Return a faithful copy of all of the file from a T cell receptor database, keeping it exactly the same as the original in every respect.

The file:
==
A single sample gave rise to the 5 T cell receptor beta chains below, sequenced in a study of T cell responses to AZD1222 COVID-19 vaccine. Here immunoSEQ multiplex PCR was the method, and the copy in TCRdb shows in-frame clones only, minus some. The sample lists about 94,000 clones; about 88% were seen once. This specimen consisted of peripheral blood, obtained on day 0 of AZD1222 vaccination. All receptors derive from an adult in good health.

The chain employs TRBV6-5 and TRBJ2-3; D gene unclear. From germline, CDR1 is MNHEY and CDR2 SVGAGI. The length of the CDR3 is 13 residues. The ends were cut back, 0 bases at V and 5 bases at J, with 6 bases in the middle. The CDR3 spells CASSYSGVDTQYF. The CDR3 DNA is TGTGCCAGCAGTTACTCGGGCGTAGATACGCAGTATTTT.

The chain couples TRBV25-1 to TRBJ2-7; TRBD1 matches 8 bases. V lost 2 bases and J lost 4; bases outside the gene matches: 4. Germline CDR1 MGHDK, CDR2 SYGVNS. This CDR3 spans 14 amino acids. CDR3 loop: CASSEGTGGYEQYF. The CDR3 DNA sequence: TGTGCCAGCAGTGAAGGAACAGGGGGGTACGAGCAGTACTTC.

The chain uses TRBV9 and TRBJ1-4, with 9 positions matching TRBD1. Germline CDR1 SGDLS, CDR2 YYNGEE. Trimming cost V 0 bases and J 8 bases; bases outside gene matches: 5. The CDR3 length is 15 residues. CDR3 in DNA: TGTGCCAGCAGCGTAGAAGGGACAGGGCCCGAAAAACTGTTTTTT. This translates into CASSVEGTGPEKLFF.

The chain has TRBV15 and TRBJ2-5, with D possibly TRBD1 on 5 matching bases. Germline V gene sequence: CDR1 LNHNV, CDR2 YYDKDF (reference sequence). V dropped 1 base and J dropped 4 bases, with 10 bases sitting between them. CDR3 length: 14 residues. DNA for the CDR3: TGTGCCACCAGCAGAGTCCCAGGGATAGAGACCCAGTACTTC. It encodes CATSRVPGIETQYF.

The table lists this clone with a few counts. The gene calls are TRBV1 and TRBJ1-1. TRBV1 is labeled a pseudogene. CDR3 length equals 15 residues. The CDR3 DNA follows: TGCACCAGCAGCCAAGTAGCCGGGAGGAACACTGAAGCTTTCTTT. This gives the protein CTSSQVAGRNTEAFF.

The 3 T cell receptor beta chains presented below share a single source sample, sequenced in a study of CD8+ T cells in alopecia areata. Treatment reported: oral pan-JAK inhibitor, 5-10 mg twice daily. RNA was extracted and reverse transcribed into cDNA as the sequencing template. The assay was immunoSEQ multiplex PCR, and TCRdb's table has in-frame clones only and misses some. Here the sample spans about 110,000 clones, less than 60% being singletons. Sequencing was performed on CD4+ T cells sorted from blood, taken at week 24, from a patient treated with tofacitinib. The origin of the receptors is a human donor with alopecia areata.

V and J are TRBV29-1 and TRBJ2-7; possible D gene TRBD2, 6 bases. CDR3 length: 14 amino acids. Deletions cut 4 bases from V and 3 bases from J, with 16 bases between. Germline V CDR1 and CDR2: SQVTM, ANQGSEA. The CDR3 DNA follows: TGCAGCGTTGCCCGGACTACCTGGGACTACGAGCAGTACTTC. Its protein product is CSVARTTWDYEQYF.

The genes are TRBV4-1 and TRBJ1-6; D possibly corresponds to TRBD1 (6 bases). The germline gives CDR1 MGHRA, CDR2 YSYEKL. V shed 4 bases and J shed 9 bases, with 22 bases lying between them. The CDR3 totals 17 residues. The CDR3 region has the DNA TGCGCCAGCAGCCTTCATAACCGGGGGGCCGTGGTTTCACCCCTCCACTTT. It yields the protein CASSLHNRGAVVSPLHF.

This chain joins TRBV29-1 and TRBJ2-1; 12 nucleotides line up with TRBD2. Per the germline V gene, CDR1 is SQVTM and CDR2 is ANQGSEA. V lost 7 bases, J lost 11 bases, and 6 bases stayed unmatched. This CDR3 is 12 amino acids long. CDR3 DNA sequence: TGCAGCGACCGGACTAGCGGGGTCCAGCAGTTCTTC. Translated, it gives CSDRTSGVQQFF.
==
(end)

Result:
A single sample gave rise to the 5 T cell receptor beta chains below, sequenced in a study of T cell responses to AZD1222 COVID-19 vaccine. Here immunoSEQ multiplex PCR was the method, and the copy in TCRdb shows in-frame clones only, minus some. The sample lists about 94,000 clones; about 88% were seen once. This specimen consisted of peripheral blood, obtained on day 0 of AZD1222 vaccination. All receptors derive from an adult in good health.

The chain employs TRBV6-5 and TRBJ2-3; D gene unclear. From germline, CDR1 is MNHEY and CDR2 SVGAGI. The length of the CDR3 is 13 residues. The ends were cut back, 0 bases at V and 5 bases at J, with 6 bases in the middle. The CDR3 spells CASSYSGVDTQYF. The CDR3 DNA is TGTGCCAGCAGTTACTCGGGCGTAGATACGCAGTATTTT.

The chain couples TRBV25-1 to TRBJ2-7; TRBD1 matches 8 bases. V lost 2 bases and J lost 4; bases outside the gene matches: 4. Germline CDR1 MGHDK, CDR2 SYGVNS. This CDR3 spans 14 amino acids. CDR3 loop: CASSEGTGGYEQYF. The CDR3 DNA sequence: TGTGCCAGCAGTGAAGGAACAGGGGGGTACGAGCAGTACTTC.

The chain uses TRBV9 and TRBJ1-4, with 9 positions matching TRBD1. Germline CDR1 SGDLS, CDR2 YYNGEE. Trimming cost V 0 bases and J 8 bases; bases outside gene matches: 5. The CDR3 length is 15 residues. CDR3 in DNA: TGTGCCAGCAGCGTAGAAGGGACAGGGCCCGAAAAACTGTTTTTT. This translates into CASSVEGTGPEKLFF.

The chain has TRBV15 and TRBJ2-5, with D possibly TRBD1 on 5 matching bases. Germline V gene sequence: CDR1 LNHNV, CDR2 YYDKDF (reference sequence). V dropped 1 base and J dropped 4 bases, with 10 bases sitting between them. CDR3 length: 14 residues. DNA for the CDR3: TGTGCCACCAGCAGAGTCCCAGGGATAGAGACCCAGTACTTC. It encodes CATSRVPGIETQYF.

The table lists this clone with a few counts. The gene calls are TRBV1 and TRBJ1-1. TRBV1 is labeled a pseudogene. CDR3 length equals 15 residues. The CDR3 DNA follows: TGCACCAGCAGCCAAGTAGCCGGGAGGAACACTGAAGCTTTCTTT. This gives the protein CTSSQVAGRNTEAFF.

The 3 T cell receptor beta chains presented below share a single source sample, sequenced in a study of CD8+ T cells in alopecia areata. Treatment reported: oral pan-JAK inhibitor, 5-10 mg twice daily. RNA was extracted and reverse transcribed into cDNA as the sequencing template. The assay was immunoSEQ multiplex PCR, and TCRdb's table has in-frame clones only and misses some. Here the sample spans about 110,000 clones, less than 60% being singletons. Sequencing was performed on CD4+ T cells sorted from blood, taken at week 24, from a patient treated with tofacitinib. The origin of the receptors is a human donor with alopecia areata.

V and J are TRBV29-1 and TRBJ2-7; possible D gene TRBD2, 6 bases. CDR3 length: 14 amino acids. Deletions cut 4 bases from V and 3 bases from J, with 16 bases between. Germline V CDR1 and CDR2: SQVTM, ANQGSEA. The CDR3 DNA follows: TGCAGCGTTGCCCGGACTACCTGGGACTACGAGCAGTACTTC. Its protein product is CSVARTTWDYEQYF.

The genes are TRBV4-1 and TRBJ1-6; D possibly corresponds to TRBD1 (6 bases). The germline gives CDR1 MGHRA, CDR2 YSYEKL. V shed 4 bases and J shed 9 bases, with 22 bases lying between them. The CDR3 totals 17 residues. The CDR3 region has the DNA TGCGCCAGCAGCCTTCATAACCGGGGGGCCGTGGTTTCACCCCTCCACTTT. It yields the protein CASSLHNRGAVVSPLHF.

This chain joins TRBV29-1 and TRBJ2-1; 12 nucleotides line up with TRBD2. Per the germline V gene, CDR1 is SQVTM and CDR2 is ANQGSEA. V lost 7 bases, J lost 11 bases, and 6 bases stayed unmatched. This CDR3 is 12 amino acids long. CDR3 DNA sequence: TGCAGCGACCGGACTAGCGGGGTCCAGCAGTTCTTC. Translated, it gives CSDRTSGVQQFF.